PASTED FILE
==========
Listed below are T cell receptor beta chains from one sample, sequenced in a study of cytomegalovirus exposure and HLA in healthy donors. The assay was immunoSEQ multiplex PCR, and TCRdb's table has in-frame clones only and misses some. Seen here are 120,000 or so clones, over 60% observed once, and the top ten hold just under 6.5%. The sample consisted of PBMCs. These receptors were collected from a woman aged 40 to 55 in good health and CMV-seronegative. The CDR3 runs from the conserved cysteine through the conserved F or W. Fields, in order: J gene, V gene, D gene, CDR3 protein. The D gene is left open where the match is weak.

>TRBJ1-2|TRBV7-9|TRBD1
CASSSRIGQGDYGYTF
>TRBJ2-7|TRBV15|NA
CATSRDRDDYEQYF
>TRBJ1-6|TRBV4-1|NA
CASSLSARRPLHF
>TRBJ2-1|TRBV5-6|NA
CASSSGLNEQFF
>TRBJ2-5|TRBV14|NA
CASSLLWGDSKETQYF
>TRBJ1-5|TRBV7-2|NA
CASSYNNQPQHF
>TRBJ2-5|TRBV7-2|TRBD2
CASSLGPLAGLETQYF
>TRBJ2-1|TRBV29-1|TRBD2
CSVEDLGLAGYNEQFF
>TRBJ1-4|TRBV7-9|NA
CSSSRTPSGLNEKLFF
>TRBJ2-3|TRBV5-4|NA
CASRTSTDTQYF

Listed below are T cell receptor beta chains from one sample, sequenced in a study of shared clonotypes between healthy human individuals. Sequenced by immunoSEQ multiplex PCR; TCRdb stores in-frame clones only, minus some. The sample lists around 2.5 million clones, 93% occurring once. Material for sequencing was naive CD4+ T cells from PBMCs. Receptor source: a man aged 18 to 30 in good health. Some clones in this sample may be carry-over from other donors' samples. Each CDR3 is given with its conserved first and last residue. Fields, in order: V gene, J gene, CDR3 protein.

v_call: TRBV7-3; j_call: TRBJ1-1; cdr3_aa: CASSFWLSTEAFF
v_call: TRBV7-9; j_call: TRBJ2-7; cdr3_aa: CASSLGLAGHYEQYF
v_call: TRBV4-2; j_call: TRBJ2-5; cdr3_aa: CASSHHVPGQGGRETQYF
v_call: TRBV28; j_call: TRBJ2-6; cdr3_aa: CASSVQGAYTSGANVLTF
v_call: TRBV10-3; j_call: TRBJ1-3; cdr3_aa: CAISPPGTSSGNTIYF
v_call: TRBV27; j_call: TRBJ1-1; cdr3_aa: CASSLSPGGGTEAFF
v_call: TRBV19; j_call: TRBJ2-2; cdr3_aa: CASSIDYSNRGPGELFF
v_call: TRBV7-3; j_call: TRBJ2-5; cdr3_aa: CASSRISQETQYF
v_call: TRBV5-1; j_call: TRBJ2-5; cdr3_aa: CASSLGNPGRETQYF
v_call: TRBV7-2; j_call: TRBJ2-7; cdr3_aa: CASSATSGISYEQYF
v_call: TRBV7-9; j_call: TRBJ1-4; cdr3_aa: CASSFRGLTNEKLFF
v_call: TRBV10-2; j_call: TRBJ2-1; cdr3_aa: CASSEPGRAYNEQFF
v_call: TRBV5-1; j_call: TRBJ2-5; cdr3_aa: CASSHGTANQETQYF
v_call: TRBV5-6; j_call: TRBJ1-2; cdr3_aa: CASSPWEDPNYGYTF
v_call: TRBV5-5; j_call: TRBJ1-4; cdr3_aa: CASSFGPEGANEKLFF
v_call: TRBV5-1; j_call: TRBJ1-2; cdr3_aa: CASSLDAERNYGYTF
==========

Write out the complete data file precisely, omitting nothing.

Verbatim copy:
Listed below are T cell receptor beta chains from one sample, sequenced in a study of cytomegalovirus exposure and HLA in healthy donors. The assay was immunoSEQ multiplex PCR, and TCRdb's table has in-frame clones only and misses some. Seen here are 120,000 or so clones, over 60% observed once, and the top ten hold just under 6.5%. The sample consisted of PBMCs. These receptors were collected from a woman aged 40 to 55 in good health and CMV-seronegative. The CDR3 runs from the conserved cysteine through the conserved F or W. Fields, in order: J gene, V gene, D gene, CDR3 protein. The D gene is left open where the match is weak.

>TRBJ1-2|TRBV7-9|TRBD1
CASSSRIGQGDYGYTF
>TRBJ2-7|TRBV15|NA
CATSRDRDDYEQYF
>TRBJ1-6|TRBV4-1|NA
CASSLSARRPLHF
>TRBJ2-1|TRBV5-6|NA
CASSSGLNEQFF
>TRBJ2-5|TRBV14|NA
CASSLLWGDSKETQYF
>TRBJ1-5|TRBV7-2|NA
CASSYNNQPQHF
>TRBJ2-5|TRBV7-2|TRBD2
CASSLGPLAGLETQYF
>TRBJ2-1|TRBV29-1|TRBD2
CSVEDLGLAGYNEQFF
>TRBJ1-4|TRBV7-9|NA
CSSSRTPSGLNEKLFF
>TRBJ2-3|TRBV5-4|NA
CASRTSTDTQYF

Listed below are T cell receptor beta chains from one sample, sequenced in a study of shared clonotypes between healthy human individuals. Sequenced by immunoSEQ multiplex PCR; TCRdb stores in-frame clones only, minus some. The sample lists around 2.5 million clones, 93% occurring once. Material for sequencing was naive CD4+ T cells from PBMCs. Receptor source: a man aged 18 to 30 in good health. Some clones in this sample may be carry-over from other donors' samples. Each CDR3 is given with its conserved first and last residue. Fields, in order: V gene, J gene, CDR3 protein.

v_call: TRBV7-3; j_call: TRBJ1-1; cdr3_aa: CASSFWLSTEAFF
v_call: TRBV7-9; j_call: TRBJ2-7; cdr3_aa: CASSLGLAGHYEQYF
v_call: TRBV4-2; j_call: TRBJ2-5; cdr3_aa: CASSHHVPGQGGRETQYF
v_call: TRBV28; j_call: TRBJ2-6; cdr3_aa: CASSVQGAYTSGANVLTF
v_call: TRBV10-3; j_call: TRBJ1-3; cdr3_aa: CAISPPGTSSGNTIYF
v_call: TRBV27; j_call: TRBJ1-1; cdr3_aa: CASSLSPGGGTEAFF
v_call: TRBV19; j_call: TRBJ2-2; cdr3_aa: CASSIDYSNRGPGELFF
v_call: TRBV7-3; j_call: TRBJ2-5; cdr3_aa: CASSRISQETQYF
v_call: TRBV5-1; j_call: TRBJ2-5; cdr3_aa: CASSLGNPGRETQYF
v_call: TRBV7-2; j_call: TRBJ2-7; cdr3_aa: CASSATSGISYEQYF
v_call: TRBV7-9; j_call: TRBJ1-4; cdr3_aa: CASSFRGLTNEKLFF
v_call: TRBV10-2; j_call: TRBJ2-1; cdr3_aa: CASSEPGRAYNEQFF
v_call: TRBV5-1; j_call: TRBJ2-5; cdr3_aa: CASSHGTANQETQYF
v_call: TRBV5-6; j_call: TRBJ1-2; cdr3_aa: CASSPWEDPNYGYTF
v_call: TRBV5-5; j_call: TRBJ1-4; cdr3_aa: CASSFGPEGANEKLFF
v_call: TRBV5-1; j_call: TRBJ1-2; cdr3_aa: CASSLDAERNYGYTF